Bulgaria’s Denkov and Austria’s Karner FRENEMIES in Schengen Accession talks

  • On 31st March 2024 Bulgaria, together with Romania, will join the Schengen Area, but only by air and sea, renouncing to the economic benefits provided by the removal of internal border checks on land.  
  • Bulgaria’s full access to the Area has been hampered by Austrian Interior Minister, Karner, who displays rhetorical concerns about the possible increase in illegal migration and cross-border crimes given by the alleged Bulgarian inability in ensuring effective external border control on land. 
  • Although Bulgaria’s accession to Schengen would provide the country with significant economic growth potential, Denkov justified such request with a securitarian narrative, adhering to the wider pattern used by both the EU and its Member States of justifying European policies with security discourses rather than with economic rationale.

Why are Denkov and Karner Frenemies?

Answer: Denkov and Karner are in bitter relations given Karner’s enduring veto over Bulgaria’s and Romania’s accession to the Schengen Area, which has been overcome by a compromise that is unfavourable for the two accessing countries.

On the 31st March 2024, Bulgaria and Romania will join the Schengen Area – an area encompassing 27 European countries where internal border checks are abolished and there are harmonised external border checks and visa policy. Their application, sent in 2012, has been postponed and vetoed by the European Council for more than a decade because some States – mainly Austria and the Netherlands – were worried about the capabilities of these states to ensure effective external border checks.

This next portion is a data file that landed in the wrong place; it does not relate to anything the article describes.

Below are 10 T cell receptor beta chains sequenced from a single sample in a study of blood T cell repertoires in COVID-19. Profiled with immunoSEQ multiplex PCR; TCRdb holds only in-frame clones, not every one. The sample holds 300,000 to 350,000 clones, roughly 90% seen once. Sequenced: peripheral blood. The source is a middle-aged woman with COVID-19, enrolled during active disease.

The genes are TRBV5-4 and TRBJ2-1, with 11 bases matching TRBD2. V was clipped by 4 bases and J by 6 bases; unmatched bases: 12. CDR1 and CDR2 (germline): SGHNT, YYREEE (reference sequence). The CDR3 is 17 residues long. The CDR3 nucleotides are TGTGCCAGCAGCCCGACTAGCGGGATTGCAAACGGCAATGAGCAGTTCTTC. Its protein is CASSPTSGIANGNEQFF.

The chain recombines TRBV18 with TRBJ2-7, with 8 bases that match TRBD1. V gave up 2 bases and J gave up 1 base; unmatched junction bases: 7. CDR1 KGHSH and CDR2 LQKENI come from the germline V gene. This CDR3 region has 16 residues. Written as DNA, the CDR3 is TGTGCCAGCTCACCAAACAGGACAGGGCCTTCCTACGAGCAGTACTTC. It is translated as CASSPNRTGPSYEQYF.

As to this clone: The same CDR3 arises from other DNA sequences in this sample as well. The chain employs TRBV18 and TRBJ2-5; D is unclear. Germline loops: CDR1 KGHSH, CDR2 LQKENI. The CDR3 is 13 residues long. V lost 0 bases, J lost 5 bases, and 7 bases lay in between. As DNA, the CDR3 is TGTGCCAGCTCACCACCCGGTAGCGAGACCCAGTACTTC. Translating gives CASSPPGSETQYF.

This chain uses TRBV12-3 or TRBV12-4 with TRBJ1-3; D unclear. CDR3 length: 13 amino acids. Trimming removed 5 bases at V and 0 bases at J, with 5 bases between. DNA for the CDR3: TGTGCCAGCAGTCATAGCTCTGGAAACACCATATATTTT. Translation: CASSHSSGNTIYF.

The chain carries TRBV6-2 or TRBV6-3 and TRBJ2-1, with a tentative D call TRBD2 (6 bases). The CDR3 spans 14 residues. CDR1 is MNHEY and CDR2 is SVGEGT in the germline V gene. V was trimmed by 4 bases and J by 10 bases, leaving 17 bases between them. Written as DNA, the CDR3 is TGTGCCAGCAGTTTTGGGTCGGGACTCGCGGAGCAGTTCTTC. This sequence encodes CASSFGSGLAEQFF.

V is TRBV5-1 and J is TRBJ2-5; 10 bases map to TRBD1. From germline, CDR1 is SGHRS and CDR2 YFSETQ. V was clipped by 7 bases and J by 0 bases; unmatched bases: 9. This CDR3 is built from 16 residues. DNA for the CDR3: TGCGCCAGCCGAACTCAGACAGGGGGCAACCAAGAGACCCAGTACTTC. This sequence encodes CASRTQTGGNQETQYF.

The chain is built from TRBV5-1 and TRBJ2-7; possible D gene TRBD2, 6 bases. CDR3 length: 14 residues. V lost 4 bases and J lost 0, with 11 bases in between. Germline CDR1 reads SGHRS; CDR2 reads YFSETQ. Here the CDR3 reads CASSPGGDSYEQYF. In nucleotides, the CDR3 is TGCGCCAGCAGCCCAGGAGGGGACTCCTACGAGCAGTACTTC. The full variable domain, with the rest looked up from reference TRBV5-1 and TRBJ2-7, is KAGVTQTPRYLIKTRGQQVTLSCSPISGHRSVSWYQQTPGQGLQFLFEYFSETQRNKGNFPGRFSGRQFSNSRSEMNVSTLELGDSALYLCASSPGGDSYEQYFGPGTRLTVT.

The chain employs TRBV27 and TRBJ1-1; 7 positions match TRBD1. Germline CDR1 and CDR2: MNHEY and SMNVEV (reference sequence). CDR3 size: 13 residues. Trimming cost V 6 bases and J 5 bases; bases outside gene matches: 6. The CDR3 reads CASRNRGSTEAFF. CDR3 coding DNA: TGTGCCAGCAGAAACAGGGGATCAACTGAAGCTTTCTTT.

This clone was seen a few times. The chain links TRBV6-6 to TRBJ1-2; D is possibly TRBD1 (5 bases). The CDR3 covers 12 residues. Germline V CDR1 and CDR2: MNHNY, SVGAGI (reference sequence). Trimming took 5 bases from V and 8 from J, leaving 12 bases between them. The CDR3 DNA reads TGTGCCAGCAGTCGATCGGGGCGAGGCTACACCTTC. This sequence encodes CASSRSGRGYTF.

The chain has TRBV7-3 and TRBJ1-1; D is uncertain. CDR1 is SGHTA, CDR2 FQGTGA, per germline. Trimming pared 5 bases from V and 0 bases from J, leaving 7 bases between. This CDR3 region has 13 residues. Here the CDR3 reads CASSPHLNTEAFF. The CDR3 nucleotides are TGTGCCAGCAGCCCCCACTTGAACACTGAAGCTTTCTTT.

Indeed, Bulgaria and Romania find themselves at the very eastern border of the EU, and thus their membership in Schengen will render them the states entitled to control who and what enters the Area, and thus what will be free to move inside it. 

In particular, Gehrard Karner, Austria’s Minister of Interior, strongly opposed Bulgaria’s and Romania’s accession to Schengen both in 2022 and 2023. Nevertheless, a compromise has been found thanks to the negotiation done by the Spanish Presidency of the European Council, which proposed to formally include Bulgaria and Romania in the Schengen Area, but only by air and sea, meaning that border checks will remain over land borders. This compromise, although guaranteeing Bulgaria and Romania access to the Area without internal borders, is a mixed success because their formal membership to the Area will require them to conduct additional border control tasks, but without granting them the free movement on land, the main vector for significant economic advantages. 

What does Denkov want?

Answer: Although using a political narrative focused on security, Denkov aims at accessing both the Schengen Area and the Eurozone in order to improve Bulgarian economic conditions amidst an political and economic crisis.

Although being academician by profession Nikolaj Denkov was elected Prime Minister of Bulgaria on 6th June 2023 with a clear political agenda: bring back stability to the country by entering the Schengen Area and the Eurozone. Since 2020 Bulgaria has been shaken by the grassroots protests against corruption in the political sphere and the economic regression followed afterwards. Although such political and economic unrest impeded Bulgaria from adopting the Euro, Denokv succeeded in finalizing Bulgaria’s accession to the Schengen Area, although only in a partial manner that prevents the country from enjoying the positive economic effects of the Schengen Area – the free movement of people, goods, services and capitals on land.